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The ecological consequences of the reduction of species diversity : experimental approaches

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dc.contributor.advisor Menge, Bruce A.
dc.contributor.advisor Lubchenco, Jane
dc.creator Allison, Gary William
dc.date.accessioned 2012-10-04T16:37:36Z
dc.date.available 2012-10-04T16:37:36Z
dc.date.copyright 1997-01-16
dc.date.issued 1997-01-16
dc.identifier.uri http://hdl.handle.net/1957/34118
dc.description Graduation date: 1997 en_US
dc.description.abstract The influence of loss of diversity on community dynamics and ecosystem functioning has recently received considerable attention. Although study of biodiversity has a long history within ecology, empirical investigations exploring consequences of loss have been rare. Because many factors confound diversity comparisons, experimental manipulations of diversity offer the most direct way of attributing cause to diversity loss. The effects of reduction in number of species will depend on the strength and sign of species interactions affected by loss of diversity. An experiment performed on a high zone, rocky intertidal community in which macroalgal diversity was manipulated demonstrated that effects of diversity loss will be highly dependent on which species are removed. However, effects of diversity reductions were strongest at the harsh end of a stress gradient where interactions were more positive. Thus, factors that affect the strength and sign of species interactions such as the degree of physical stress may serve as a rough guide to where the effects of diversity loss will be most severe. An assessment of the influence of diversity on community response to a strong physical perturbation was performed using an experimentally-induced thermal stress. Higher diversity treatments were most strongly affected directly by the stress because such treatments had higher abundance and therefore more biomass to lose. However, those same treatments recovered more quickly from the stress. Community recovery of initially low diversity treatments was slowed by persistence of non-typical states or slow recovery of dominant species. A simulation study was performed to assess the ability of different experimental designs to detect biodiversity effects. Our ability to predict consequences of changes in diversity will be dependent on our ability to distinguish the most influential biodiversity "components" within a system. This study uncovered a phenomenon that will be common in biodiversity studies: misidentification of one biodiversity component (e. g., an effect of a keystone species) as a different component (e. g., an effect of the number of species). I call this phenomenon "aliasing." Because of the complexity of biodiversity, experiments and observational studies will be highly susceptible to aliasing and, thus, results will require careful interpretation. en_US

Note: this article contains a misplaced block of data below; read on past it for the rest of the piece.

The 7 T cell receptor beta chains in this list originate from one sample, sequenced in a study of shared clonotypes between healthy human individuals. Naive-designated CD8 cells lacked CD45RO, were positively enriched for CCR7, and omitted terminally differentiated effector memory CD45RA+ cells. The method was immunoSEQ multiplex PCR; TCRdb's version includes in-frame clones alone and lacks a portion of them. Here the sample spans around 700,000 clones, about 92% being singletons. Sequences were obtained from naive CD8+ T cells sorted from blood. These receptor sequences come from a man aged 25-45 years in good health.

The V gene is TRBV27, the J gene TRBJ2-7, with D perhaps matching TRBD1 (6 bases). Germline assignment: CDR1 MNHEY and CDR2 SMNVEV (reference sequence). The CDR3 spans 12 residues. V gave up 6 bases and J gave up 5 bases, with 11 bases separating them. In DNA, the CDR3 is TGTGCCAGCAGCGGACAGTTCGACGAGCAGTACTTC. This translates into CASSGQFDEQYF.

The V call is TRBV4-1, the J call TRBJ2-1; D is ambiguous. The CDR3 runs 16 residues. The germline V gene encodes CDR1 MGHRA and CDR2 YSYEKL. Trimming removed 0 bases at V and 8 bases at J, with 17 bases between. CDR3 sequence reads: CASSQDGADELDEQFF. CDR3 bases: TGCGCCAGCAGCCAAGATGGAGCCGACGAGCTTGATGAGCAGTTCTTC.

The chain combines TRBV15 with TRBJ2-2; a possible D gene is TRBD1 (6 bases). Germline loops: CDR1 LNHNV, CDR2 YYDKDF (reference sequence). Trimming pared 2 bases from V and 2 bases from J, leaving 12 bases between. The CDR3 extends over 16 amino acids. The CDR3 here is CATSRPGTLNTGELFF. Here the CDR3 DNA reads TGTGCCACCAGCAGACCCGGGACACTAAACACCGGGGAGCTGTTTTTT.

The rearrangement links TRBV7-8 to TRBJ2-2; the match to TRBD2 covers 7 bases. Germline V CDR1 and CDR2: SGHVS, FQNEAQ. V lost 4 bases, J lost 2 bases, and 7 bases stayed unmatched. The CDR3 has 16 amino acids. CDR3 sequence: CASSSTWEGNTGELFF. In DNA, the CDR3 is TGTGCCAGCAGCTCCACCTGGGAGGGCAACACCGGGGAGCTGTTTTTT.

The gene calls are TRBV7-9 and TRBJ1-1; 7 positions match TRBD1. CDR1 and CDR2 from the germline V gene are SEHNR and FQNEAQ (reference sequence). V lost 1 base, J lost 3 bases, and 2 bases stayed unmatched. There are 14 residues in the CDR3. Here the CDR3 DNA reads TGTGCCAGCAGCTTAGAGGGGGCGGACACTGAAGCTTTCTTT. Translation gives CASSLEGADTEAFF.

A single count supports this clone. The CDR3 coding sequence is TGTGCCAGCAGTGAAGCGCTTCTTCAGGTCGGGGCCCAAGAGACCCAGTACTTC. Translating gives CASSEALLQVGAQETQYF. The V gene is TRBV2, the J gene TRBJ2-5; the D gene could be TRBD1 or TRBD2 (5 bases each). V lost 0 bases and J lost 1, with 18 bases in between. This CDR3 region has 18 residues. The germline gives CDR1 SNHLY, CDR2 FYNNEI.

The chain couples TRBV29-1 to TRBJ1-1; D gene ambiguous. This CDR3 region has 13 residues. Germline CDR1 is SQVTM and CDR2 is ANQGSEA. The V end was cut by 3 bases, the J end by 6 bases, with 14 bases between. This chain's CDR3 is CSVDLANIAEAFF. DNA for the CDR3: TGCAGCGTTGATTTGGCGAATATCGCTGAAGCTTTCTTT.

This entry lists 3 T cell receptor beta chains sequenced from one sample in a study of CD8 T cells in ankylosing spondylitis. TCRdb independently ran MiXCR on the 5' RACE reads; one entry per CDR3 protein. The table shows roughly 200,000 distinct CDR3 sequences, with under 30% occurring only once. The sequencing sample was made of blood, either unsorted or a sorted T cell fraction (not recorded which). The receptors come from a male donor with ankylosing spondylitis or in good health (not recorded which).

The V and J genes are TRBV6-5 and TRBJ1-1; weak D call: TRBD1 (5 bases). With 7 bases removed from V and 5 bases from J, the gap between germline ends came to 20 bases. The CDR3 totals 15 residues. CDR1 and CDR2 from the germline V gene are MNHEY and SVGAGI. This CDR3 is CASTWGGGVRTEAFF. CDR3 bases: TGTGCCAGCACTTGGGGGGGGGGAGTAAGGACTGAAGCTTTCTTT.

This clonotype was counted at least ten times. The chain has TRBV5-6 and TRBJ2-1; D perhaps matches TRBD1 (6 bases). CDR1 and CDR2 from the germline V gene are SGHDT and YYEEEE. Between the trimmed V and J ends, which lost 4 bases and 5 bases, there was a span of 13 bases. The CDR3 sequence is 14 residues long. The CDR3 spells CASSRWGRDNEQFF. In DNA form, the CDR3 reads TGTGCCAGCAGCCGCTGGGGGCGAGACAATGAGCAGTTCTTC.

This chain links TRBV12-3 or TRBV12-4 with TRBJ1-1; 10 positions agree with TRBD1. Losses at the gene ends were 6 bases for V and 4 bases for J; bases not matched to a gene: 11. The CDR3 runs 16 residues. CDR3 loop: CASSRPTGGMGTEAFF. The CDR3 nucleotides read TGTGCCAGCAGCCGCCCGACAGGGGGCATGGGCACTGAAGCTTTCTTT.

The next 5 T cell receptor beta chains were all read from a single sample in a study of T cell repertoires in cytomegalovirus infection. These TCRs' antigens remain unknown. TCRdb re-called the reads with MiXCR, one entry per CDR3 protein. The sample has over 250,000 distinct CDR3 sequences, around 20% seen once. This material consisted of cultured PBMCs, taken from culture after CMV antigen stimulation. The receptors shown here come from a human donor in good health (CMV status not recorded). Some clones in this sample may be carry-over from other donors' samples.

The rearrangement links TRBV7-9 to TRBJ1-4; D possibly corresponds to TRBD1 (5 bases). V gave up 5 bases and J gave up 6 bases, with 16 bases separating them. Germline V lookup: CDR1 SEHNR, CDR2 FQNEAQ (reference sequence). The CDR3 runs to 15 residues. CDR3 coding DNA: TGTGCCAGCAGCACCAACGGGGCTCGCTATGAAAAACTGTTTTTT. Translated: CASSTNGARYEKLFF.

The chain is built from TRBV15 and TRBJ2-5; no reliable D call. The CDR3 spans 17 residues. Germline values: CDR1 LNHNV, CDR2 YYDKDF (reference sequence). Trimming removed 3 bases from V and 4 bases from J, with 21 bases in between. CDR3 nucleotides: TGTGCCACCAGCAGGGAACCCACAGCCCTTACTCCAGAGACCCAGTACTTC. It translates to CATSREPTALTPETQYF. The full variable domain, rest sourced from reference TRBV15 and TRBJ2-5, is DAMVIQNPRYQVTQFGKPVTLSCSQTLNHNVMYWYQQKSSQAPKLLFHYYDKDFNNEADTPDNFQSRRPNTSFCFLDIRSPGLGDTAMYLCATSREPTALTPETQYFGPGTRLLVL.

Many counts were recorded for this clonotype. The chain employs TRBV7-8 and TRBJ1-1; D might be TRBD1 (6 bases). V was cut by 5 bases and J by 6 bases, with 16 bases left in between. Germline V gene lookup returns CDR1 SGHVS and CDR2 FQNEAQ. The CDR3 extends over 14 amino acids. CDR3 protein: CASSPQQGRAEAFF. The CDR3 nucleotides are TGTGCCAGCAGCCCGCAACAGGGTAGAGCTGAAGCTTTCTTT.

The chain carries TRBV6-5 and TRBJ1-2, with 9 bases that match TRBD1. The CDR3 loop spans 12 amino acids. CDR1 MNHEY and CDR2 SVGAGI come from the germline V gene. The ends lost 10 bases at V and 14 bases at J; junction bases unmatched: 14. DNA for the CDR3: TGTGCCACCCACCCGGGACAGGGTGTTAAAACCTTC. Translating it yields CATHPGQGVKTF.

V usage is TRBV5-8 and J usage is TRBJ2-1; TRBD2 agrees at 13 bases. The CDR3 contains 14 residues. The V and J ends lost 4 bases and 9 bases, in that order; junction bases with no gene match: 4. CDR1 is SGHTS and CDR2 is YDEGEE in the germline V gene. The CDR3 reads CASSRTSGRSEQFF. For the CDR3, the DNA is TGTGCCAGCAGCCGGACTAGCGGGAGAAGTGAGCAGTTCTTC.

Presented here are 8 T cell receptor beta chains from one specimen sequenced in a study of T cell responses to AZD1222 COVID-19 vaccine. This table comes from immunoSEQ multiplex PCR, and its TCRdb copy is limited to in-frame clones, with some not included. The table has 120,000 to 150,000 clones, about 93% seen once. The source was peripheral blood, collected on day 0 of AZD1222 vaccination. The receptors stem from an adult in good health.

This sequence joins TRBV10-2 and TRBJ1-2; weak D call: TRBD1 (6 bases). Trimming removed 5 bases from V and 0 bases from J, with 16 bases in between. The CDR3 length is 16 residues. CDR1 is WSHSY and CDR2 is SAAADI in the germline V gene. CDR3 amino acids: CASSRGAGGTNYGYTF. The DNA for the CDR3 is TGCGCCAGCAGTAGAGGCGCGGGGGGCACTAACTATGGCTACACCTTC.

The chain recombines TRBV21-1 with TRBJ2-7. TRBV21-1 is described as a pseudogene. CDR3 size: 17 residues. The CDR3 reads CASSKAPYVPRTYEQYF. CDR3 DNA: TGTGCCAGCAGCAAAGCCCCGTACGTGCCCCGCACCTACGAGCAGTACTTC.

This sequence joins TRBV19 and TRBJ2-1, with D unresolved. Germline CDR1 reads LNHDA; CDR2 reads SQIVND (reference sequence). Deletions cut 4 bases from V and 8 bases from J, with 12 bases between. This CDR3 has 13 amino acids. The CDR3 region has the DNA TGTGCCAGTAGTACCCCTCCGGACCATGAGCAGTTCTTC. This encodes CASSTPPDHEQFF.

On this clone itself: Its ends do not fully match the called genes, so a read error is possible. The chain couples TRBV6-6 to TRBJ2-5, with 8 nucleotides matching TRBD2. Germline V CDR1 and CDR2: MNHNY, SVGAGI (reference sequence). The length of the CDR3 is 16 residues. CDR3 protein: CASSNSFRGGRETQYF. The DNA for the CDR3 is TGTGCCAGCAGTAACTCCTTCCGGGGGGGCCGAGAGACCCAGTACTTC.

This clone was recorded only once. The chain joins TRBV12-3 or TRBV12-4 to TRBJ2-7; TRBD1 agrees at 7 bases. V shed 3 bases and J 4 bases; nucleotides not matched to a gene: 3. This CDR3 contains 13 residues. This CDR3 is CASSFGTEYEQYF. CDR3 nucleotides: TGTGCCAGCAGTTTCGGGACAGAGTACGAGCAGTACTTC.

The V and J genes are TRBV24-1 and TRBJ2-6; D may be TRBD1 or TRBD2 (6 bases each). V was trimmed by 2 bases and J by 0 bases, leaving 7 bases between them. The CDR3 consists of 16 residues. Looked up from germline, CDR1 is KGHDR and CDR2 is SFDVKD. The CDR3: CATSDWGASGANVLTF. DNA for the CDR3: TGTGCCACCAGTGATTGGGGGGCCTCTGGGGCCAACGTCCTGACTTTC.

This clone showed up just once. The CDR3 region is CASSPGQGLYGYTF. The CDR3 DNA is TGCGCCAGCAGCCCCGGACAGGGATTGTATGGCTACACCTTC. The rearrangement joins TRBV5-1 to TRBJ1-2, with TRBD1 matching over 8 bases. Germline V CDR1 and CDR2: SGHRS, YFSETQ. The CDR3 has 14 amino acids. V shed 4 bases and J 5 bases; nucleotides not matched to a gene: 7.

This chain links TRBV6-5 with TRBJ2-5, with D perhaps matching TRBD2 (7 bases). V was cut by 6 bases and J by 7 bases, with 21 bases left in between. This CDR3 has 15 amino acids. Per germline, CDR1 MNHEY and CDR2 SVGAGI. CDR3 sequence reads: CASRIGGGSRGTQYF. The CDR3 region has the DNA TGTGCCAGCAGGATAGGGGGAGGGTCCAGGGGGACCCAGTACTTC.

dc.language.iso en_US en_US
dc.subject.lcsh Intertidal ecology -- Oregon en_US
dc.subject.lcsh Biological ecology -- Oregon en_US
dc.title The ecological consequences of the reduction of species diversity : experimental approaches en_US
dc.type Thesis/Dissertation en_US
dc.degree.name Doctor of Philosophy (Ph. D.) in Zoology en_US
dc.degree.level Doctoral en_US
dc.degree.discipline Science en_US
dc.degree.grantor Oregon State University en_US
dc.contributor.committeemember Hixon, Mark
dc.contributor.committeemember McCune, Bruce
dc.description.digitization File scanned at 300 ppi (Monochrome, 8-bit Grayscale) using ScandAll PRO 1.8.1 on a Fi-6770A in PDF format. CVista PdfCompressor 4.0 was used for pdf compression and textual OCR. en_US
dc.description.peerreview no en_us


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